Mashed, roasted, baked or simply boiled, the potato has always held a special place at the heart of the British diet.
And while potatoes have seen floundering volume sales, due to being left out of the '5 a day' campaign and having a reputation for being the 'white bread' of fruit and veg, all is not lost for the humble potato.
Indeed, latest research from Mintel shows that the market value has grown by 20 per cent since 2001, with Brits increasingly opting for more up-market, premium varieties.
Indeed, this age old British favourite clearly scrubs up well, with shoppers forking out just shy of £1.5 billion on spuds last year alone.
One sector that seems to be out of synch with the rest of the market is dehydrated potato, such as Smash.
First introduced commercially in the 1950s, dehydrated potato has long since been a favourite amongst campers and girl guides alike.
And while all other potato varieties have seen volumes fall or at most, remain static over the last few years, volume sales of dehydrated potato have grown by an impressive 22 per cent since 2004.
Flying in the face of trends towards buying unprocessed, fresh food and cooking from scratch, Britain munched its way through no less than 13,000 tonnes of dehydrated potato last year alone, up from 11,000 in 2004.
Despite this growth the market does still have a long way to go to reach the dizzy heights of fresh pre-packed potatoes - the largest sector, where volume sales now stand just over 1.4 million tonnes a year.Senior market analyst at Mintel, Julie Sloan, said, "Although many of us are moving towards premium products, convenience is still a key trend and dehydrated potato is perfectly placed to take full advantage of this.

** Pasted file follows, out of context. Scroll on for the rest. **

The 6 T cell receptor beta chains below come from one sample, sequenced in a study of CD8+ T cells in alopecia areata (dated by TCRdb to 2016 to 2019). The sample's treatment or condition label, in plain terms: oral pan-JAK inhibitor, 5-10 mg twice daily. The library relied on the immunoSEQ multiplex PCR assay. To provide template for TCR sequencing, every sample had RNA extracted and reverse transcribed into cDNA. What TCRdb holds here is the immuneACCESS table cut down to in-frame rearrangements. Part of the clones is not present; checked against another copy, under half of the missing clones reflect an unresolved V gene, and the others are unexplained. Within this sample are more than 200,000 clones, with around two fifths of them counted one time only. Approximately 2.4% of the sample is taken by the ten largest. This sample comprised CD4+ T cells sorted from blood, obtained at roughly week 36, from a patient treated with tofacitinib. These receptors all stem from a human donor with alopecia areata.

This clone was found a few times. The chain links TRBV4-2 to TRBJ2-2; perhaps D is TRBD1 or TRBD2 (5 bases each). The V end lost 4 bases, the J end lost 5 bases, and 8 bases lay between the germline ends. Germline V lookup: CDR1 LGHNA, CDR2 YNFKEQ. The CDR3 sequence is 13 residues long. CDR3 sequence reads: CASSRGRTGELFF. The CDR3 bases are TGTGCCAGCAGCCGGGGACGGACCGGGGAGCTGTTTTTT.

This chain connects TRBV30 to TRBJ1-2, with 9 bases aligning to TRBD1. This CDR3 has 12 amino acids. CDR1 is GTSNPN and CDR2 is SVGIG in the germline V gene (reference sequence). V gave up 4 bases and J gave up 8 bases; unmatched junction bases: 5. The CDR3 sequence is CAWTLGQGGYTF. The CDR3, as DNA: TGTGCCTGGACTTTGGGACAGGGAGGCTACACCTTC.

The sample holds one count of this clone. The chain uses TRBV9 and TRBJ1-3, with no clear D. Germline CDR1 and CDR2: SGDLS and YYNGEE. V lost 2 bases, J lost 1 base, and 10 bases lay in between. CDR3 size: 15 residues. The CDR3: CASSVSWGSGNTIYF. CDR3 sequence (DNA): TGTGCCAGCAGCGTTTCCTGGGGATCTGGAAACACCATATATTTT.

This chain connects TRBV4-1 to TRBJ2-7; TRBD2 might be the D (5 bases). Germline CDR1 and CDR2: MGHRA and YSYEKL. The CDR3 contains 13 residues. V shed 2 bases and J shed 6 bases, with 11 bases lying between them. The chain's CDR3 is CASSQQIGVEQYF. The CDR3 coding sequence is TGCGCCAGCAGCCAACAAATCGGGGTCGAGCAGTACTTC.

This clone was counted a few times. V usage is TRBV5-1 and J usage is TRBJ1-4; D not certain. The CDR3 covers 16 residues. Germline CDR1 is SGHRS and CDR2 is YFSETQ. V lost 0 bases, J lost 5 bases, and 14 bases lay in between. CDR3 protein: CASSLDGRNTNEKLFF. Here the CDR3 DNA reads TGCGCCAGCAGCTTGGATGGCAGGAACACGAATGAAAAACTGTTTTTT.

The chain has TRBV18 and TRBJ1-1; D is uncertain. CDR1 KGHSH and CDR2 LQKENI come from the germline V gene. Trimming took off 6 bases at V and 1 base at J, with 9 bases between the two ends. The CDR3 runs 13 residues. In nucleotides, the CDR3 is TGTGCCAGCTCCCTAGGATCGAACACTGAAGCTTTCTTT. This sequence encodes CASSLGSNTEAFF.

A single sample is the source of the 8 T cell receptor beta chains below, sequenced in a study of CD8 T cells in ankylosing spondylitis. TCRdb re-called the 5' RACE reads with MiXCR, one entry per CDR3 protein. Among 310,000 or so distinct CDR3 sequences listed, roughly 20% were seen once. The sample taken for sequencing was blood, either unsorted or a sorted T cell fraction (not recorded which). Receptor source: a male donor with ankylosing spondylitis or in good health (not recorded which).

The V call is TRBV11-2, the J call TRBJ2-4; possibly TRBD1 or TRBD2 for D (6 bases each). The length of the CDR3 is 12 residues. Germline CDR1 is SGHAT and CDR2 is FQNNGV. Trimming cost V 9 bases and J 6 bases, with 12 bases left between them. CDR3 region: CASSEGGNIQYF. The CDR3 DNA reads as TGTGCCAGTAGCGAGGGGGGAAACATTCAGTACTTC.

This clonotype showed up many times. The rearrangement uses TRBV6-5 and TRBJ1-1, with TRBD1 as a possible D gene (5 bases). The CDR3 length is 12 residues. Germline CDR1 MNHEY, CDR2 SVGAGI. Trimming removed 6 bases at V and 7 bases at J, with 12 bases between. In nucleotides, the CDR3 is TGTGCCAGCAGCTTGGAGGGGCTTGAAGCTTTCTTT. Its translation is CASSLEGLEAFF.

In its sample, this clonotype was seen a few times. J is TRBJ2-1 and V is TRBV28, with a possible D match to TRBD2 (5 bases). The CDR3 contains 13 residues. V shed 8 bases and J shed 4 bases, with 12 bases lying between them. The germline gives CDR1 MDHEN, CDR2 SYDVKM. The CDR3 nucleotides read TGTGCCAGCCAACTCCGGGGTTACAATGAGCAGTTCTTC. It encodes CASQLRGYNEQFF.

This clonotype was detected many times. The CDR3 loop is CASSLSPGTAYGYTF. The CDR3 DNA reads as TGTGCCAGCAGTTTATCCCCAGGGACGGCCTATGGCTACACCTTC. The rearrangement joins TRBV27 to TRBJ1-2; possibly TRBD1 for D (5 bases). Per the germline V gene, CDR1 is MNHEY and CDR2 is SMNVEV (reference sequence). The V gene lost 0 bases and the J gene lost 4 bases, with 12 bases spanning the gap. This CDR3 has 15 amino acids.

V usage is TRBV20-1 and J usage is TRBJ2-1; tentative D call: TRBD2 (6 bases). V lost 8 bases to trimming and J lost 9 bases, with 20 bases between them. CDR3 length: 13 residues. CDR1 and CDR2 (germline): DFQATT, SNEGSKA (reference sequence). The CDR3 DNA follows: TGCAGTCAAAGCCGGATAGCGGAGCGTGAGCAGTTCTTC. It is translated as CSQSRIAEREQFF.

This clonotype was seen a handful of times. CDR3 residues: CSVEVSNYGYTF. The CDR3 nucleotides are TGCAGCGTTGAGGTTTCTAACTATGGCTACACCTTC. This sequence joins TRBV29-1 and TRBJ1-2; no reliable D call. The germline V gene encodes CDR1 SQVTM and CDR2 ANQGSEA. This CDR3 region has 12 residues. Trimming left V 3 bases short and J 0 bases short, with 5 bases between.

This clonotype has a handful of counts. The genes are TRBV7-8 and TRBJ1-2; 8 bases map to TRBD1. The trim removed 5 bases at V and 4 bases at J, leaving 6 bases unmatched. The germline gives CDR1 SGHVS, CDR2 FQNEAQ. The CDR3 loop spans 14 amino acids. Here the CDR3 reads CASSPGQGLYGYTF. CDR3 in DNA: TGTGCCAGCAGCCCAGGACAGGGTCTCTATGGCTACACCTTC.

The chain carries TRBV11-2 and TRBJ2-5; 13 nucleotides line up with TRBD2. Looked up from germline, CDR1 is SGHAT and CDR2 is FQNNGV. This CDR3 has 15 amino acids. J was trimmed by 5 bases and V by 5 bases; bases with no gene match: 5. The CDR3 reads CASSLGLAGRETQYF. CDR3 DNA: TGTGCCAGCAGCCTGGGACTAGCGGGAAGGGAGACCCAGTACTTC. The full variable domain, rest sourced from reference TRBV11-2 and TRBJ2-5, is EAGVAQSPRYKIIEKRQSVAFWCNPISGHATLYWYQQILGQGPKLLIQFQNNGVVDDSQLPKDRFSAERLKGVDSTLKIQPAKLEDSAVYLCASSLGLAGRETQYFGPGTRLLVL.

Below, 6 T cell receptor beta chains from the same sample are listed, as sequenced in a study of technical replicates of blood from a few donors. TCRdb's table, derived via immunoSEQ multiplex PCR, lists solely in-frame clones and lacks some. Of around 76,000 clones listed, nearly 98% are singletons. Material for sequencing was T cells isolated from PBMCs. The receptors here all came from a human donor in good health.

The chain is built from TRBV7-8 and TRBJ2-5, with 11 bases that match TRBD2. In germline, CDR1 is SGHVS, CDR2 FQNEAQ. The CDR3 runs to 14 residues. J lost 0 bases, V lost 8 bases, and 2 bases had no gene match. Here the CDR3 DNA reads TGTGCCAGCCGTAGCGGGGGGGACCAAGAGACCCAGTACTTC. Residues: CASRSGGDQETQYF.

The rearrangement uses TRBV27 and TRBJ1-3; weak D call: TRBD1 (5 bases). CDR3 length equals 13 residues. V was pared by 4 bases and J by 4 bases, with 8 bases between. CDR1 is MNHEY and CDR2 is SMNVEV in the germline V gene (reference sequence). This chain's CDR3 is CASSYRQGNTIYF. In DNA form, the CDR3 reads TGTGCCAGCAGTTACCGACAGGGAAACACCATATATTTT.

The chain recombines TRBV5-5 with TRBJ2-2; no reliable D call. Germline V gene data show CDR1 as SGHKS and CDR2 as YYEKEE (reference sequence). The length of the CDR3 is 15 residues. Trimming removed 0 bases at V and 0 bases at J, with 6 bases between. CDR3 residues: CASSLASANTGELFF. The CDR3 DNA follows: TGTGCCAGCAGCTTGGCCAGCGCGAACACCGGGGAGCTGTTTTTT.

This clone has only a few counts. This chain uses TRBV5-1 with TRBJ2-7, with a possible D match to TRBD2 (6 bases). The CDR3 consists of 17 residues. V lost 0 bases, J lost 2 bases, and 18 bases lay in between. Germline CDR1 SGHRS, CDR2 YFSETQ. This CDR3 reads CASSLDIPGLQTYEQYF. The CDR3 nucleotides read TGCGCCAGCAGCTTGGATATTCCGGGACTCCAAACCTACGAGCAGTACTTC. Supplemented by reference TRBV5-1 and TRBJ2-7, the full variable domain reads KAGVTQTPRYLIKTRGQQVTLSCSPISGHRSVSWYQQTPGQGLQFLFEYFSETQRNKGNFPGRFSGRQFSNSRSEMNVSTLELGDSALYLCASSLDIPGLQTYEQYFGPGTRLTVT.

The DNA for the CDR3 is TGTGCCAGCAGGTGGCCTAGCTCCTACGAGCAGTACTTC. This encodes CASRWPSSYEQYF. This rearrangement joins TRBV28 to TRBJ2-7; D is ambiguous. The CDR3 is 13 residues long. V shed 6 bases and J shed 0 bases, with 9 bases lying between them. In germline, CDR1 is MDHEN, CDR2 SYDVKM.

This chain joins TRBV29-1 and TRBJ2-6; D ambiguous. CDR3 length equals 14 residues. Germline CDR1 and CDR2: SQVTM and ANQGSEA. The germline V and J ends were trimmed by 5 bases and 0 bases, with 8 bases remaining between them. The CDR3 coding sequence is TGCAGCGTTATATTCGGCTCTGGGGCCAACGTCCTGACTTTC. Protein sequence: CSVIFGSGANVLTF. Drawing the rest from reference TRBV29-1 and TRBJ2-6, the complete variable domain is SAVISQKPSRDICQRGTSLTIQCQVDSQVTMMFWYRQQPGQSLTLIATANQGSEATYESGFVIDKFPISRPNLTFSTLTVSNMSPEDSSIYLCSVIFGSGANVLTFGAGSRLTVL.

“The strength of the Smash brand and the fact that they continue to launch new varieties has also helped boost popularity"
When it comes to value sales, fresh potatoes still account for the biggest segment of this market, at almost 60 per cent (£855 million), while frozen take just a third (33 per cent).
The remainder of the market is made up of chilled convenience (4 per cent), dehydrated (2 per cent), fresh prepared (1 per cent) and canned (1 per cent).
When compared to other carbs, fresh potatoes are well ahead of the competition, with sales over eight times that of dry pasta (£105 million) and more than three times that of rice (£264 million).
Julie Sloan, added, "People are becoming increasingly aware of food miles, seasonal produce and support for local farmers and Mintel believes that this trend offers the fresh potato sector the means to resume its fashionable status.
“With potatoes on our doorstep there is little doubt that more modern carbohydrate alternatives, such as rice and pasta, cannot compete with the clear conscience shopping of buying home grown potatoes.”
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